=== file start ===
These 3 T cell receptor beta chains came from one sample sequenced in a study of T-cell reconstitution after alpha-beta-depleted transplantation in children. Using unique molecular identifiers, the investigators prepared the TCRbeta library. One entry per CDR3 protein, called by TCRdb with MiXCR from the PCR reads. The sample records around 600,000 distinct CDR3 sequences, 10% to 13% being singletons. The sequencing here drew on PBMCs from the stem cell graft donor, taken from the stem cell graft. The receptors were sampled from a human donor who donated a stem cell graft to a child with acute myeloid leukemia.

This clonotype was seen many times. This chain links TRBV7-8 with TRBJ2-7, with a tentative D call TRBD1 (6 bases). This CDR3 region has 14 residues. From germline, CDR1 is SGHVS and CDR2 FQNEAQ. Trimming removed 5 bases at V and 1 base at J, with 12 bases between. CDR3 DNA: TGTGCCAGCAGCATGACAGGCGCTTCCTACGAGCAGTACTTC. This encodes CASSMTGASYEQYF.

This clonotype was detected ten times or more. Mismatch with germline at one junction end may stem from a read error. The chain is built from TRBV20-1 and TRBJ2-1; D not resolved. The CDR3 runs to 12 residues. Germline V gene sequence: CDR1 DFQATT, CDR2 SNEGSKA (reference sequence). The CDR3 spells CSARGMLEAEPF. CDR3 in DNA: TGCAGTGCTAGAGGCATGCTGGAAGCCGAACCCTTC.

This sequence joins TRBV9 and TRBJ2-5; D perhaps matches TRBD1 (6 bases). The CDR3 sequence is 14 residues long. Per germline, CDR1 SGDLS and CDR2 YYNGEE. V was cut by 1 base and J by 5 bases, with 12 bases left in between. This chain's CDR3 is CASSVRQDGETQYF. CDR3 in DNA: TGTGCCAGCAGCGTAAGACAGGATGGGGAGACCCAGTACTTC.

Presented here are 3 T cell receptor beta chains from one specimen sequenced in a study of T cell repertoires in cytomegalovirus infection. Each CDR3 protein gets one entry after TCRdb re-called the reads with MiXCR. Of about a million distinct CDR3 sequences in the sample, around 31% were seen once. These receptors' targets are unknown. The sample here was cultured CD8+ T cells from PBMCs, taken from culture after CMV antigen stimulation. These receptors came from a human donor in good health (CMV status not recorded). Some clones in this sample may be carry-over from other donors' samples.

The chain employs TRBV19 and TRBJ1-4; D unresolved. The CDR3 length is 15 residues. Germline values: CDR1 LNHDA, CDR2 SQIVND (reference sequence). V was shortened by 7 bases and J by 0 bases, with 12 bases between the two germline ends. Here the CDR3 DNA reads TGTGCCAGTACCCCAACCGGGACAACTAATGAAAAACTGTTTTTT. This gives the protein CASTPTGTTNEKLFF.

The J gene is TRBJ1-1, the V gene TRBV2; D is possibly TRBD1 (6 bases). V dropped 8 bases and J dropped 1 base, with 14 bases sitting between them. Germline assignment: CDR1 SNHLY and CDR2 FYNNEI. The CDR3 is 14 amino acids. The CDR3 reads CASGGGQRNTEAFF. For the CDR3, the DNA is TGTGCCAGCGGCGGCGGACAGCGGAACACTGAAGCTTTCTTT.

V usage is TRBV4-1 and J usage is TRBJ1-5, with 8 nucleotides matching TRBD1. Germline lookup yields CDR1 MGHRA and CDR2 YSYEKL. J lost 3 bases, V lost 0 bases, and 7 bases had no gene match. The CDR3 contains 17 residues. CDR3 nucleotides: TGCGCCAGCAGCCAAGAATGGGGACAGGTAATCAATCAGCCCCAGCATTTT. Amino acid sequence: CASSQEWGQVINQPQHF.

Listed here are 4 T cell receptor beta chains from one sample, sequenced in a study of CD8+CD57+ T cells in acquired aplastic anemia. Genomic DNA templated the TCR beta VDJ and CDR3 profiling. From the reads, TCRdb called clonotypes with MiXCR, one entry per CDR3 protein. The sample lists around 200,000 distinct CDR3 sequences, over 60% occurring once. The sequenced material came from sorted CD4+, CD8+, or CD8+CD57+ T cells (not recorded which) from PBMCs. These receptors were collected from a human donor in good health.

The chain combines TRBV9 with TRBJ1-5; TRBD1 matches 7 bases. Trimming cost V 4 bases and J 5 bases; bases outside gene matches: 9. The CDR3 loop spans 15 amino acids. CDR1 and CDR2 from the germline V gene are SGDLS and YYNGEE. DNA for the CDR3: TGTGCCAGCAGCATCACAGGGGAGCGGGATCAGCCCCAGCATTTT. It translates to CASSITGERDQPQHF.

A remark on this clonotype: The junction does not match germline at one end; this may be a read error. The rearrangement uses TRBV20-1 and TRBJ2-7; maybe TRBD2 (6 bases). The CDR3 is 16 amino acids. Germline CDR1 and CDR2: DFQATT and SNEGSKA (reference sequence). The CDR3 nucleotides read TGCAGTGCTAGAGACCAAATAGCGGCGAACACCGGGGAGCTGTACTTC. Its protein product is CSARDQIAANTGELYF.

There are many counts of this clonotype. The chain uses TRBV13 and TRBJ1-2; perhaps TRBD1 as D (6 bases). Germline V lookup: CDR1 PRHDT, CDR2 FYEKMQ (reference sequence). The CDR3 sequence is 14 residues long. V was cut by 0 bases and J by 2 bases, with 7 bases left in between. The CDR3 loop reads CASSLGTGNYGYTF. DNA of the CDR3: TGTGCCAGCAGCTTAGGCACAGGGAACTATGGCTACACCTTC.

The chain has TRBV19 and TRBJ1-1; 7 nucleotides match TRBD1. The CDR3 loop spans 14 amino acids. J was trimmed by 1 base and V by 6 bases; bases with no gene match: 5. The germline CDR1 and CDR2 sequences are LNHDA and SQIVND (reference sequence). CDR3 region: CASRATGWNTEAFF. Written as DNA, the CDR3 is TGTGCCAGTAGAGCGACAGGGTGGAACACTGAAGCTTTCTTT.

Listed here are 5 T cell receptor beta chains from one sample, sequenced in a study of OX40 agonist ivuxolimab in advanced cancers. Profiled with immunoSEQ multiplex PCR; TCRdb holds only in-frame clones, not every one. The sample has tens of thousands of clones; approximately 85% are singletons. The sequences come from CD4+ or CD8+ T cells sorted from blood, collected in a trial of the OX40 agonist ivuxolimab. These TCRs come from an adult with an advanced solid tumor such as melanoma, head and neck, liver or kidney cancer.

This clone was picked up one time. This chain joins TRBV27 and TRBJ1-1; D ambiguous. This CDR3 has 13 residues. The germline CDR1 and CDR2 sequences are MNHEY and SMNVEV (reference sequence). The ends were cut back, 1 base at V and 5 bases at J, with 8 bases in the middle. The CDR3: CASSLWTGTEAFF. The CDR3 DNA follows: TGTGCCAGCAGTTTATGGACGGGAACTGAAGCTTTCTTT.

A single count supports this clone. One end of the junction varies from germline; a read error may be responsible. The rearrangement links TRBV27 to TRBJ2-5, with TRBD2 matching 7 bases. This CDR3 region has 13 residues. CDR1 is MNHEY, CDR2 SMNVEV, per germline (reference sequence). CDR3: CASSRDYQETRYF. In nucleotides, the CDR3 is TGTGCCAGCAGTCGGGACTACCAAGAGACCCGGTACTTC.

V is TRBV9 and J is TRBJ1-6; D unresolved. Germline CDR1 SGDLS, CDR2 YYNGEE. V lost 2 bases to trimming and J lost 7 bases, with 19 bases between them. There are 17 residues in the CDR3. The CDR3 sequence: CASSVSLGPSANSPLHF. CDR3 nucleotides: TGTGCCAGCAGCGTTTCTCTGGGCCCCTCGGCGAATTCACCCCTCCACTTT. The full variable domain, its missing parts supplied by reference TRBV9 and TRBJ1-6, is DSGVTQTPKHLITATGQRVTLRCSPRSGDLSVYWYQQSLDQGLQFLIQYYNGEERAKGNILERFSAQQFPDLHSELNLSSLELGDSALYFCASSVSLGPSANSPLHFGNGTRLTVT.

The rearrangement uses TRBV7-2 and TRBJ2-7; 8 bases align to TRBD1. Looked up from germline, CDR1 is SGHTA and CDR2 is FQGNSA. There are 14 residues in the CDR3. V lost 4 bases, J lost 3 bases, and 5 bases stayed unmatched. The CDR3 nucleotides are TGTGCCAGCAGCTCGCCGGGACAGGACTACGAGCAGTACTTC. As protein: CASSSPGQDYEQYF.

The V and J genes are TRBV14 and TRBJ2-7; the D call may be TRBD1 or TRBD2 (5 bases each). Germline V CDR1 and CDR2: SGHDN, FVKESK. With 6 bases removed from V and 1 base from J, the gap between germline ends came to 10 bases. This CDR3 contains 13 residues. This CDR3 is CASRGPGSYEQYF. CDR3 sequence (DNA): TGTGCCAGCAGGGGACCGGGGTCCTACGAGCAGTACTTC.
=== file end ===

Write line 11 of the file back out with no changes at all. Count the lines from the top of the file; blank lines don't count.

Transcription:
A remark on this clonotype: The junction does not match germline at one end; this may be a read error. The rearrangement uses TRBV20-1 and TRBJ2-7; maybe TRBD2 (6 bases). The CDR3 is 16 amino acids. Germline CDR1 and CDR2: DFQATT and SNEGSKA (reference sequence). The CDR3 nucleotides read TGCAGTGCTAGAGACCAAATAGCGGCGAACACCGGGGAGCTGTACTTC. Its protein product is CSARDQIAANTGELYF.